Last week I wrote about the various ways that consumers can afford a foreclosure defense attorney. New York has passed a law allowing consumers to recoup attorney fees and at least one attorney in Florida is allowing clients, under certain conditions, to take a mortgage with his firm.
That practice might be short lived—he is now under investigation by the Florida bar.
The firm becomes the mortgagor
If the attorney is successful in defending the foreclosure or gets the loan modified (in a way that benefits the consumer), the client can then take out a second mortgage with him to pay his attorney fees.
The firm has maintained they would never actually enforce the mortgage or foreclose on the house in the event of non-payment. Still, the practice raised more than one set of eyebrows.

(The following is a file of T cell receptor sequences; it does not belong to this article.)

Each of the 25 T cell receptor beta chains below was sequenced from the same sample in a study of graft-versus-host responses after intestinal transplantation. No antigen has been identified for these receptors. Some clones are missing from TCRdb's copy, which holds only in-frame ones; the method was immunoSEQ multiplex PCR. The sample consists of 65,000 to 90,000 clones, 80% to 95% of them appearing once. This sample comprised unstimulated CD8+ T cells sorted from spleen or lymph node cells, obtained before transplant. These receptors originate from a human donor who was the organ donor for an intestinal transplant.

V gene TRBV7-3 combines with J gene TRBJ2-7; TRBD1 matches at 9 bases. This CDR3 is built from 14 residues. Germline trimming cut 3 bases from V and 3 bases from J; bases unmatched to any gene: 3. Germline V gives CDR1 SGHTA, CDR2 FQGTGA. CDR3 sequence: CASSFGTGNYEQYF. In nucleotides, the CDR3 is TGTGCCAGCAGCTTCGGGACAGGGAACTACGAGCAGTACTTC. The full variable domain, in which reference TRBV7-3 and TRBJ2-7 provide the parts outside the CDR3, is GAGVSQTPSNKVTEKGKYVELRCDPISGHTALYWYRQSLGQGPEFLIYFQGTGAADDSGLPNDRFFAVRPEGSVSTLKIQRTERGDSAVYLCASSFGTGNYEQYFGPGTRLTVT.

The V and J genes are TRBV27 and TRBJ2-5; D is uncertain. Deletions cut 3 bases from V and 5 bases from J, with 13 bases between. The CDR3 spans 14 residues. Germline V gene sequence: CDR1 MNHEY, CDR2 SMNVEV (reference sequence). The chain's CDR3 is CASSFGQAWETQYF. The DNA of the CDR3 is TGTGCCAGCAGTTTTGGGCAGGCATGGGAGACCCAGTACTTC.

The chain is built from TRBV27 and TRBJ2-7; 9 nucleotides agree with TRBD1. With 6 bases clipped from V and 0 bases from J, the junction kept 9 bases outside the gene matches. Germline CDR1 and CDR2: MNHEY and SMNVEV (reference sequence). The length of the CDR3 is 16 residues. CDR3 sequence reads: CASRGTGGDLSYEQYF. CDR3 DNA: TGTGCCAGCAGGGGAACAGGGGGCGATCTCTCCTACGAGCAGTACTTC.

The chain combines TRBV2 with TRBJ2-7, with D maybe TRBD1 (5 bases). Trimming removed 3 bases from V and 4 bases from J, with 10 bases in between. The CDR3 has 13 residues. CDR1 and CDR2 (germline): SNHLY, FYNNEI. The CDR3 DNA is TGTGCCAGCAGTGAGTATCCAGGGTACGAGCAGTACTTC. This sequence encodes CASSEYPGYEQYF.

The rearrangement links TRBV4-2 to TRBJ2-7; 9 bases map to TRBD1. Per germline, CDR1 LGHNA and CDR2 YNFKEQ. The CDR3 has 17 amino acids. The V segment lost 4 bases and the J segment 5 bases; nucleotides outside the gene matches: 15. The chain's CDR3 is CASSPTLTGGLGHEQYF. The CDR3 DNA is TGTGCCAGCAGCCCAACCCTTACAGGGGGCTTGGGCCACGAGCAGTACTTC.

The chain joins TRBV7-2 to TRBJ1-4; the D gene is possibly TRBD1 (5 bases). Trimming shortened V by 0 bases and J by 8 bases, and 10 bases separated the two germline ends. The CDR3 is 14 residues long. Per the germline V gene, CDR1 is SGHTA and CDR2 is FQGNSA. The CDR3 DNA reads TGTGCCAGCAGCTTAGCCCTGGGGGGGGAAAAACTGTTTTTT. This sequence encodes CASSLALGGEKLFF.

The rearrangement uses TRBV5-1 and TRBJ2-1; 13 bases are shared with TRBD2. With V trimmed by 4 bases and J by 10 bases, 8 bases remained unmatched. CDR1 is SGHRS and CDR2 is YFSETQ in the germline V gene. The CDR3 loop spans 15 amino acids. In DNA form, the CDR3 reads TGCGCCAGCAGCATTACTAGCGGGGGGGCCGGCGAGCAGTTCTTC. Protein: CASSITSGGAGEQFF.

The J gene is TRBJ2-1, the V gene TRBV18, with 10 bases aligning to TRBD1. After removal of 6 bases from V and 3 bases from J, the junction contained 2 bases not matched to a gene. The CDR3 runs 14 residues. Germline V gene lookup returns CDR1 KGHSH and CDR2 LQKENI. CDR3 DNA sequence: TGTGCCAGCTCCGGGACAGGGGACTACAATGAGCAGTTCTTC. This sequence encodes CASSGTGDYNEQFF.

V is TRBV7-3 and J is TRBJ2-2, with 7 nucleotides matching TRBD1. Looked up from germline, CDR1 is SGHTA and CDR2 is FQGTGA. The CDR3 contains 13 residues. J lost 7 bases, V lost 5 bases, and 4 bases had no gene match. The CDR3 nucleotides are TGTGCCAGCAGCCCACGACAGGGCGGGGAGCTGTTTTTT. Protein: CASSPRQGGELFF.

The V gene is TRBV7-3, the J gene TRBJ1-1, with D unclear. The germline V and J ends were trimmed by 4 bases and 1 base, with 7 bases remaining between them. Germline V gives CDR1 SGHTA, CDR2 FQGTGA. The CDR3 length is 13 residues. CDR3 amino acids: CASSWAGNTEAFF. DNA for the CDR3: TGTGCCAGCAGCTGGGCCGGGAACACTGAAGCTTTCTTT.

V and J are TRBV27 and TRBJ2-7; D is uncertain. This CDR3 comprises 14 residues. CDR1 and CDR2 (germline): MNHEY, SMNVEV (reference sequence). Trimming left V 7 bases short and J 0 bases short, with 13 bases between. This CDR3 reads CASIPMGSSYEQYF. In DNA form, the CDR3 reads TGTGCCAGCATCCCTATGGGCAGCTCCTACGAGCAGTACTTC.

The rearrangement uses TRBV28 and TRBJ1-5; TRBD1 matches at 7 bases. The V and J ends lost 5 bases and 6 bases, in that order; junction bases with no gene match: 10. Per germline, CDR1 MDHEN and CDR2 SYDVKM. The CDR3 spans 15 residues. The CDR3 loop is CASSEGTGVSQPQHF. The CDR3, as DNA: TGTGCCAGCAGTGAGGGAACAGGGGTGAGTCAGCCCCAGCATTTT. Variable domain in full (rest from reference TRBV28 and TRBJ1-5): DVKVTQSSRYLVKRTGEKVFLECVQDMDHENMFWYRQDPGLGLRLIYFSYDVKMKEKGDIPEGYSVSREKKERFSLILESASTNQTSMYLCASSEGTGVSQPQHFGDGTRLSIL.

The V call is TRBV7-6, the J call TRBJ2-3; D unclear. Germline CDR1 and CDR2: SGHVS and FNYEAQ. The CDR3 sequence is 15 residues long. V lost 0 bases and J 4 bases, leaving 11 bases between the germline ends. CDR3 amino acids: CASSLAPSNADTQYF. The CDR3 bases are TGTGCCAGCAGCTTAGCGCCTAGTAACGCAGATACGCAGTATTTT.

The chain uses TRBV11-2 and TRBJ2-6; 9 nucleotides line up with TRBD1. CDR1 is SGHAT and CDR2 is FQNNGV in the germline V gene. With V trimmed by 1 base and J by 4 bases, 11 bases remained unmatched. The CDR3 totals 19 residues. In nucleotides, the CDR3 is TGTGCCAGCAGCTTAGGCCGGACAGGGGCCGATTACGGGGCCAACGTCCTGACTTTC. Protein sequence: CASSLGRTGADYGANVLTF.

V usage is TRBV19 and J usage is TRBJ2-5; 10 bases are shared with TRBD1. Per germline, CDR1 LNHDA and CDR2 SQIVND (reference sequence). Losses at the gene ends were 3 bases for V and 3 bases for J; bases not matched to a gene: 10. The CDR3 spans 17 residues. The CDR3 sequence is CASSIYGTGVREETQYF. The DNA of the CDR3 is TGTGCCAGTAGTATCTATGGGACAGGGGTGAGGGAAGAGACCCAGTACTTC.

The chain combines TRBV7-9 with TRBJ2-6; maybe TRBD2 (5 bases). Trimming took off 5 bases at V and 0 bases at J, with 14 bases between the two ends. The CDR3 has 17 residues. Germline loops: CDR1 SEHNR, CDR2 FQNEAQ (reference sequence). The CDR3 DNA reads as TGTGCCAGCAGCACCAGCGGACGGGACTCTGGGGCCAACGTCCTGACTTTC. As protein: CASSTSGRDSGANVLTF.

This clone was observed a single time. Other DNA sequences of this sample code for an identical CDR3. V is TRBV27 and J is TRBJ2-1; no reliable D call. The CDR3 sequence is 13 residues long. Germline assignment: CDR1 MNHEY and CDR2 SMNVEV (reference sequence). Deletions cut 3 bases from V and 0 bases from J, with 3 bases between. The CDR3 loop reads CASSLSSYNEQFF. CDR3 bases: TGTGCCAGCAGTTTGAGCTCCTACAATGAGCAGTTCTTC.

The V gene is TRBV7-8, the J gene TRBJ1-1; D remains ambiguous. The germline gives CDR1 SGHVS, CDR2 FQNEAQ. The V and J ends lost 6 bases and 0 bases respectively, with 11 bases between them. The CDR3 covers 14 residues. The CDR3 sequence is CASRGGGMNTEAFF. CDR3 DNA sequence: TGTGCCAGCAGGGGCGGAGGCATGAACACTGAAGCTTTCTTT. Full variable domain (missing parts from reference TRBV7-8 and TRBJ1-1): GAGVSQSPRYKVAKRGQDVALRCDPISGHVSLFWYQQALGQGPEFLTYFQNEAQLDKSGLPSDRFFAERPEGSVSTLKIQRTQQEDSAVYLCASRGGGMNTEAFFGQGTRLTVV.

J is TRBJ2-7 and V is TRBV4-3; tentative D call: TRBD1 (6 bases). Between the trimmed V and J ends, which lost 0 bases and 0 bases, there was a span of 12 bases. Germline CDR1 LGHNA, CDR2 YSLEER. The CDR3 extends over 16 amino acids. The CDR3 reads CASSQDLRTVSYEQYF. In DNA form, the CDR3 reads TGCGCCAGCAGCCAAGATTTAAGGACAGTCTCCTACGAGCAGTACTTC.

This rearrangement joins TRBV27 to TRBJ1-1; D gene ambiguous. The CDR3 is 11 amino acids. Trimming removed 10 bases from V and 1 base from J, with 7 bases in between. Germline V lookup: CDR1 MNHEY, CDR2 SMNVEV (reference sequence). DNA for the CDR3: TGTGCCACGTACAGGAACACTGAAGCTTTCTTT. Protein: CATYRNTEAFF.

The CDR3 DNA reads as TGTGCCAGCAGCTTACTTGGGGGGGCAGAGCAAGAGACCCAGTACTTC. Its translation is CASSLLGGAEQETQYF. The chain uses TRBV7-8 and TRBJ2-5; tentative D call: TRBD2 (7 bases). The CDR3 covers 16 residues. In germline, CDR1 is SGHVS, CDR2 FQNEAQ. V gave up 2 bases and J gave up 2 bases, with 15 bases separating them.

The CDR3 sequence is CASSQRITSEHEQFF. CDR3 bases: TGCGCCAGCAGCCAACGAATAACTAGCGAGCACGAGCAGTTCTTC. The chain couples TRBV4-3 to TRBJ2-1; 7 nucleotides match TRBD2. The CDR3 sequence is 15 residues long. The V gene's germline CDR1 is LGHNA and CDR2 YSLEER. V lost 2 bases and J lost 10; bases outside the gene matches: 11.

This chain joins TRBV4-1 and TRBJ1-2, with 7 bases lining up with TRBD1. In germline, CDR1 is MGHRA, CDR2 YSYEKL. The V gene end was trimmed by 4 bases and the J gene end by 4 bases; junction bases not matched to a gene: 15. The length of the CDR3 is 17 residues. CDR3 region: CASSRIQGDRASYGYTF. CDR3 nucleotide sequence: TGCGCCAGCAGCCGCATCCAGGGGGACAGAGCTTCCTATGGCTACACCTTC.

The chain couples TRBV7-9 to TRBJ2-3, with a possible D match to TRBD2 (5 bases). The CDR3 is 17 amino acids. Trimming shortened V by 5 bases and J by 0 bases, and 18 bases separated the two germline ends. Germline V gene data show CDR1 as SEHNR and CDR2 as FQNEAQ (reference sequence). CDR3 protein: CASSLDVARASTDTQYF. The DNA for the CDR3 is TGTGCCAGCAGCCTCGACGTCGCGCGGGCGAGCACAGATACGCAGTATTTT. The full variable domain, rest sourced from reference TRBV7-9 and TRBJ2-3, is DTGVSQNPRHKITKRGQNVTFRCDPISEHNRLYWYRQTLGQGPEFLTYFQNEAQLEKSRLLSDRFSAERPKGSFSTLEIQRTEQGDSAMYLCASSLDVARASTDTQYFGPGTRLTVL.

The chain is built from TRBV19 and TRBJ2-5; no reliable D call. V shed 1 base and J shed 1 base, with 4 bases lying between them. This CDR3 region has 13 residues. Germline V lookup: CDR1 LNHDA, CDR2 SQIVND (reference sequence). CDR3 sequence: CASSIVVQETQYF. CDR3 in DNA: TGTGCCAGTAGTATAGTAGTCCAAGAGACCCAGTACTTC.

For one, the practice appears odd on its face. Two, most states prohibit lawyers from having a proprietary interest in the litigation. There are two general exceptions to that rule, but neither one suggests mortgages are appropriate. Given the multitude of other ways payment could be arranged, it seems odd this was the ultimate choice.
Nevertheless, the attorney stands behind his practice and maintains these mortgages are ethical and the only way to represent certain clients. Time will tell if the Florida bar agrees.